This summer, international travel is firmly back on the agenda for Americans, and while Florida remains a perennial favourite, evidenced by Orlando-Atlanta being the second biggest domestic route this summer, US travelers are keen to go abroad again. International capacity has already recovered back 2019 levels, with seats in July 2023 just 0.1% below July 2019.
Where Is Everyone Going?
US international capacity is proportionately a much smaller market than domestic – ‘just’ 28 million seats this month compared to 87 million domestic seats. There are 103 country markets served from the US this July, just one fewer than in 2019, which is Ukraine.
Looking across the regions, Africa is most recovered against July 2019, with an increase in capacity of 23%. This translates to a pretty small absolute number as Africa is the US’s smallest international market, with just under 275,000 seats in July 2023. The increase in capacity this year compared to 2019 translated to an additional 55,000 seats and these have been added across a range of markets including South Africa, Senegal, Ghana, Ethiopia and Nigeria.
Opening up Africa
For South Africa, United have added two services from Newark to Johannesburg and Capetown, where previously South African Airways operated a New York JFK service to Johannesburg. Egyptair have also added a Newark service to Cairo, to complement their existing New York JFK and Washington services, and Ethiopian have added Atlanta to their US network which also serves Washington and Chicago from their hub at Addis Ababa. This additional connectivity makes it easier for Americans to visit a wider range of destinations in Africa and facilitates better access to the US for those travelling in the other direction, without having to connect over a European or Middle East hub.
Whilst also one of the smaller international markets from the US, the Middle East is seeing strong growth compared to 2019. Driven primarily by Qatar Airlines, this is almost all growth from Doha to the West Coast of the US, to Seattle and San Francisco. American Airlines did add a New York JFK – Doha service last year, which didn’t previously operate in 2019. This is the only route that Qatar Airways has competition on. The US-Qatar market has grown by almost 60% this July compared to July 2019.
Looking at the 12 months from April 2022 to March 2023 shows that 0.5m passengers that started their journey in the US travelled via Doha.. The biggest indirect market by far is to India which accounts for over half of the total market, and then Pakistan and Nepal. South Africa is another popular connecting market but potentially this market may shrink now there are more direct options between the two countries.
Going From Strength To Strength
Turning to more mature markets, Latin America records the biggest increase in capacity versus July 2019, with 1.5m more seats. The majority of that increase comes from capacity increases across five country markets – Mexico, Puerto Rico, Colombia, Dominican Republic and El Salvador. These markets serve a combination of segments – the leisure market undoubtedly – but also these countries have close ties with the US from a migrant perspective and so there are good sized flows of passengers who are visiting friends and relatives, either in the US or back in their home countries. Demand for travel to and from Mexico and Colombia remained steady throughout the pandemic and these markets continue to see growth. LCCs are at the forefront of this growth, with Frontier Airlines and Spirit Airlines adding over 0.8m additional seats between them.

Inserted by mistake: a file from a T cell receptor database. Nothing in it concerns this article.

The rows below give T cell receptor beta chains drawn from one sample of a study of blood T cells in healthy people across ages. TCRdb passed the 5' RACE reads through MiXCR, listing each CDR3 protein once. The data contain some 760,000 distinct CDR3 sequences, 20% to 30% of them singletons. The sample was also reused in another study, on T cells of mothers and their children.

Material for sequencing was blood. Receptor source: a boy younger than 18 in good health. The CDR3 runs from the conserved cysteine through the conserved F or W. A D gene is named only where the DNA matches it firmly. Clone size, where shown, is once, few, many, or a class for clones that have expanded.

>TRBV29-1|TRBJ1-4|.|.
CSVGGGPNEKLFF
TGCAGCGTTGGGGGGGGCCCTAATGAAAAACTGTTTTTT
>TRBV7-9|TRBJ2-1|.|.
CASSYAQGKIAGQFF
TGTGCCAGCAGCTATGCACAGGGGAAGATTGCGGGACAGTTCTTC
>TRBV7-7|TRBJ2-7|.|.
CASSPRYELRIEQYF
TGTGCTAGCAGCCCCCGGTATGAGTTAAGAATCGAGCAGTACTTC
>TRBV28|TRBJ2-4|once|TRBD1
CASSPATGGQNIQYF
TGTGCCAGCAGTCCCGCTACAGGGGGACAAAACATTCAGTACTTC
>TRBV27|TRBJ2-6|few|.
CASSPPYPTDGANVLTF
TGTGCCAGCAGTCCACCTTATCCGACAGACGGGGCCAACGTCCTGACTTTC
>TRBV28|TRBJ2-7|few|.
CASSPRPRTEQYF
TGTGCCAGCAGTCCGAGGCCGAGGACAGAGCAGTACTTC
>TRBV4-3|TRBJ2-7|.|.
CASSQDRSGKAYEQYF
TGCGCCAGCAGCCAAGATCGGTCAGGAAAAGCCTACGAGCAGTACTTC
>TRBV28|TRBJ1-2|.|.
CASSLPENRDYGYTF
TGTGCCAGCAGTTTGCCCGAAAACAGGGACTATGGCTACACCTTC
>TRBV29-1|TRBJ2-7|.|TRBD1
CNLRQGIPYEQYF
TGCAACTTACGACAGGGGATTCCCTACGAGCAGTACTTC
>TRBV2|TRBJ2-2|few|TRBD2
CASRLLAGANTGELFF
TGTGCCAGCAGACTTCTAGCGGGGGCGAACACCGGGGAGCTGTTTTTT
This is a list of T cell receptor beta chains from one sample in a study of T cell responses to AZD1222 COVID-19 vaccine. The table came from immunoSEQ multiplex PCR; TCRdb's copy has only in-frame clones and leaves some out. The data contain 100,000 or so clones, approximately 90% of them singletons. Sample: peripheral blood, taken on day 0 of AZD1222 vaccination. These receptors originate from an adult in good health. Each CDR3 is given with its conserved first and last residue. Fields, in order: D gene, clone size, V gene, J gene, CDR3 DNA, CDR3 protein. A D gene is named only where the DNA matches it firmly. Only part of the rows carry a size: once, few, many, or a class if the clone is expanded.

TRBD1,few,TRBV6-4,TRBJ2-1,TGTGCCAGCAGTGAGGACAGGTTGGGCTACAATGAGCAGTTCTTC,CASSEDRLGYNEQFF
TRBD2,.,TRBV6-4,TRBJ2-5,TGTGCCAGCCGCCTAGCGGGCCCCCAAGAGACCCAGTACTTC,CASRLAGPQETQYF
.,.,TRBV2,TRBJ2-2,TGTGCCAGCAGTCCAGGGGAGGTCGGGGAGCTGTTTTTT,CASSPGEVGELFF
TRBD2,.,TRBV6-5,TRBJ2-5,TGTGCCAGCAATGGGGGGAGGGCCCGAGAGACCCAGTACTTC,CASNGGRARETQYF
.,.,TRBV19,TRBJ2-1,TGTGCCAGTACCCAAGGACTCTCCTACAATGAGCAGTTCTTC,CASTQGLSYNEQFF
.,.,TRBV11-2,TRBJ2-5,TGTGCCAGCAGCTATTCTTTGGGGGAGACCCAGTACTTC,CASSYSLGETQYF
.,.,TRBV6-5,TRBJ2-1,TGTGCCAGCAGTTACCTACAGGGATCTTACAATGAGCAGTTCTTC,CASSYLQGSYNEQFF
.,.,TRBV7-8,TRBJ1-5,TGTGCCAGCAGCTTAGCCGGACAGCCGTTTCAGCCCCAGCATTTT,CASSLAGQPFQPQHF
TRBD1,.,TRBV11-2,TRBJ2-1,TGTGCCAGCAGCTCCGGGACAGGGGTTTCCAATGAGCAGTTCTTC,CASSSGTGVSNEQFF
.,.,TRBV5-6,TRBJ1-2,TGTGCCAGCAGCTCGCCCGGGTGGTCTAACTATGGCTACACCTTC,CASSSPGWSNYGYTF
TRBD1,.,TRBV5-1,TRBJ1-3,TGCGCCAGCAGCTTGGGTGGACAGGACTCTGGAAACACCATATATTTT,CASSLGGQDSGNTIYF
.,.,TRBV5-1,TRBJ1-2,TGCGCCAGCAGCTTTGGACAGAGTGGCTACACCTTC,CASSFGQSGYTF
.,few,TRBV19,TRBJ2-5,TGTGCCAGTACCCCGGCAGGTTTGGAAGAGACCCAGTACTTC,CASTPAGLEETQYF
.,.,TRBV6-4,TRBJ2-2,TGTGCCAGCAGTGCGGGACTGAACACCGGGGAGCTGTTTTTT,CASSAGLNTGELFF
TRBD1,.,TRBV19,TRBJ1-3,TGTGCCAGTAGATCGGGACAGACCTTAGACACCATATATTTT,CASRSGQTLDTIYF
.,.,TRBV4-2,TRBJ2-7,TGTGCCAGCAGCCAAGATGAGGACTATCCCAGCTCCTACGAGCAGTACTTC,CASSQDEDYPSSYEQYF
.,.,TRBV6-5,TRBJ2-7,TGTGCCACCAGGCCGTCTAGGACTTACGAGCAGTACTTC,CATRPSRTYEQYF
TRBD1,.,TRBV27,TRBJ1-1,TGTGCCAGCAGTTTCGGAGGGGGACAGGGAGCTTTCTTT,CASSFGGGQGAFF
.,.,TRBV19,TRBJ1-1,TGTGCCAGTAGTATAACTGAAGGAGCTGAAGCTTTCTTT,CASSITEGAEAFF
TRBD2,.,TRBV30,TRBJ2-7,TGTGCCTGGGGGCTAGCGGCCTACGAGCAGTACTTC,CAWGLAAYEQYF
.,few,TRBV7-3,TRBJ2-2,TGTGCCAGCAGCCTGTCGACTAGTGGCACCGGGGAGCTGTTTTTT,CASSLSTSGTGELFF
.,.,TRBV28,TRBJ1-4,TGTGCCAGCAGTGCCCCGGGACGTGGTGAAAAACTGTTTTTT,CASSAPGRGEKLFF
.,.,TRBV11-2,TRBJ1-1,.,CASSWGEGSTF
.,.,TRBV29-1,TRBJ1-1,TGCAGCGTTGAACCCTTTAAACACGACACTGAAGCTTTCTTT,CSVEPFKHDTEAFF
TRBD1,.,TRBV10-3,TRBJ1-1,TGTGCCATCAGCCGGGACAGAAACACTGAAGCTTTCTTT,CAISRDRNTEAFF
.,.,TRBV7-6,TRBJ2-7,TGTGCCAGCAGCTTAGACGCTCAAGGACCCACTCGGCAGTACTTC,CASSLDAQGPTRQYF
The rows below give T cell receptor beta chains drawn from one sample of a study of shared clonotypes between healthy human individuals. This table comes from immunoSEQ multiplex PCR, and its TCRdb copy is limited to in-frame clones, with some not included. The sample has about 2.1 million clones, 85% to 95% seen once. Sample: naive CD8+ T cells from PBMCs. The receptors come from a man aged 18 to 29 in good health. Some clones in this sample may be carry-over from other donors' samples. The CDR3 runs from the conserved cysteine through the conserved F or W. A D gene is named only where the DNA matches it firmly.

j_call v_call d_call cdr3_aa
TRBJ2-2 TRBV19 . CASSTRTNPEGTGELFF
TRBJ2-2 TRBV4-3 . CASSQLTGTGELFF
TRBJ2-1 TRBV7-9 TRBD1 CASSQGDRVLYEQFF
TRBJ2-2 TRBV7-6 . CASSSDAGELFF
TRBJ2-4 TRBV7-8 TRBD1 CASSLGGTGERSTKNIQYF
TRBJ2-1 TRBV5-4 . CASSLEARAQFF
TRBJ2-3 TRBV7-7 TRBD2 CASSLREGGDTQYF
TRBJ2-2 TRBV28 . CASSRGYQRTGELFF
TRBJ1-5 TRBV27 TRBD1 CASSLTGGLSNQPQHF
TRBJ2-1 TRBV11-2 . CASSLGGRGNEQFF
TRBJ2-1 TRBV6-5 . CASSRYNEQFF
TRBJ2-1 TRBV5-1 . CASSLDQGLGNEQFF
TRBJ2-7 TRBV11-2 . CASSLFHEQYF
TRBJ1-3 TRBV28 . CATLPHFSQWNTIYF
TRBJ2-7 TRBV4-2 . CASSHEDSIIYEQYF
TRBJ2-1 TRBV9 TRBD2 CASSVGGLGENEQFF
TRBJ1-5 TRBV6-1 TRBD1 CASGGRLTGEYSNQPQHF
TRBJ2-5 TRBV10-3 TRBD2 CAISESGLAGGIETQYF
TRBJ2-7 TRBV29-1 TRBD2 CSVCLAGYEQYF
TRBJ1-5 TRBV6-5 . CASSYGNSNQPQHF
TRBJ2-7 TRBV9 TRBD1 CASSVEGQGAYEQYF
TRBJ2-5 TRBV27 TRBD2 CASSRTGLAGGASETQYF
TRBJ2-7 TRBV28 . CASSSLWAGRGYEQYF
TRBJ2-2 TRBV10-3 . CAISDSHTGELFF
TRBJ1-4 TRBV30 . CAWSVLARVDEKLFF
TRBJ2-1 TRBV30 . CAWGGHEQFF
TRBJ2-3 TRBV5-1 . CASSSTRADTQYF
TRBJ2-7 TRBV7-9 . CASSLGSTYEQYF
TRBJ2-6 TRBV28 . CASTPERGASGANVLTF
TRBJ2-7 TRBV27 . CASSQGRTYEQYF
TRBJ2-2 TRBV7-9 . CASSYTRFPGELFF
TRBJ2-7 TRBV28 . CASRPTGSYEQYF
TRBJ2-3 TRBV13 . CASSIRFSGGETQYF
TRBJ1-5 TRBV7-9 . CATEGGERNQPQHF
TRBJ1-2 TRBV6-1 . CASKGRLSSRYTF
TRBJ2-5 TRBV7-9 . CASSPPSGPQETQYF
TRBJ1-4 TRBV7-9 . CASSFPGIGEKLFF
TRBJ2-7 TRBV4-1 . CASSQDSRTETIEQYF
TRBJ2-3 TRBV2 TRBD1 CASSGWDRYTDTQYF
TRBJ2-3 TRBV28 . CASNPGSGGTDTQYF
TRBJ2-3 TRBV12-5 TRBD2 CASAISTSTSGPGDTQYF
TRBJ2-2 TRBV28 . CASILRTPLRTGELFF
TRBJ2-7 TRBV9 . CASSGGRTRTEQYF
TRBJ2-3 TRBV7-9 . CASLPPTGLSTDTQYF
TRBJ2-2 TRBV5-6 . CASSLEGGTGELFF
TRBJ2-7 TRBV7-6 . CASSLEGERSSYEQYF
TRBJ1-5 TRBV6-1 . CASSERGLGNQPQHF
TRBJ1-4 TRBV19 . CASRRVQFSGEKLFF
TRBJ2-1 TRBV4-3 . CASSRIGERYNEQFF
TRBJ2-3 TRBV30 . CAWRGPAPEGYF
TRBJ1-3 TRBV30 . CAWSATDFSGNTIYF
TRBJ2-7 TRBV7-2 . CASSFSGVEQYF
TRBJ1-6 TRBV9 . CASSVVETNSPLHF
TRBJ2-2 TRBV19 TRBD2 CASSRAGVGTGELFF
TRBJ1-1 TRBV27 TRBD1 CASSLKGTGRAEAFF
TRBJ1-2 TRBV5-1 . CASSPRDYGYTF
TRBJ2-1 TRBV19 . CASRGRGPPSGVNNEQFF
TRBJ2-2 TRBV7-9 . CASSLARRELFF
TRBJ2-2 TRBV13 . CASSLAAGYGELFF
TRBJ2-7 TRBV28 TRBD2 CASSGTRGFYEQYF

The other big markets from the US are of course Europe and Asia Pacific. Europe is close to 2019 levels, whilst Asia Pacific lingers behind, at almost a third below the July 2019 capacity level, largely due to the slower return of the China-US market. In July 2019, there were 47 routes operating between the US and cities across mainland China, and this July there are only 13. Similarly, there were 9 routes between the US and Hong Kong in 2019, and today there are just 4. The recovery of this market is not expected fully until later in 2024, and even then, this will be subject to the state of US-Sino relations.
Sun Shines on Europe
In more ways than one, Europe is having its moment in the sun. Boosted by the strength of the dollar in 2022, the US love affair with Europe’s biggest cities continues. Six of the ten busiest international routes from the US operate to Europe – specifically London, Paris and Rome.
Source: OAG Mapper
Some of the markets seeing highest growth this summer are not the largest, however. Turkiye, at the far reaches of Europe is the 8th largest European international market from the US, but is seeing fastest growth, with carriers increasing seat capacity by almost three quarters on July 2019. Compared to 2019, this summer sees new services from Dallas, New York and Seattle into Istanbul, and strong capacity growth from Washington, Los Angeles, Chicago and San Francisco.
Much of this market into Turkiye from the US is taking advantage of Turkish Airlines extensive network and connecting onwards to destinations in the Middle East, other parts of Europe and some onto South Asia, including India. Of the 1m passengers who travelled from the US in the year from April 2022 – March 2023, 75% connected onward.
Iceland, Greece and Portugal are all seeing growth of 20% or higher, as travellers begin to tick off the must-see places on their wish lists. Of these, the largest market in terms of capacity is Italy, which is now atupwards of 700,000 seats in July, some 56,000 seats higher than 2019. Rome is most popular, served from 14 US cities. New since 2019 is San Francisco – Rome and Chicago – Milan.
What is clear is that international travel from the US is not only back, but going from strength to strength.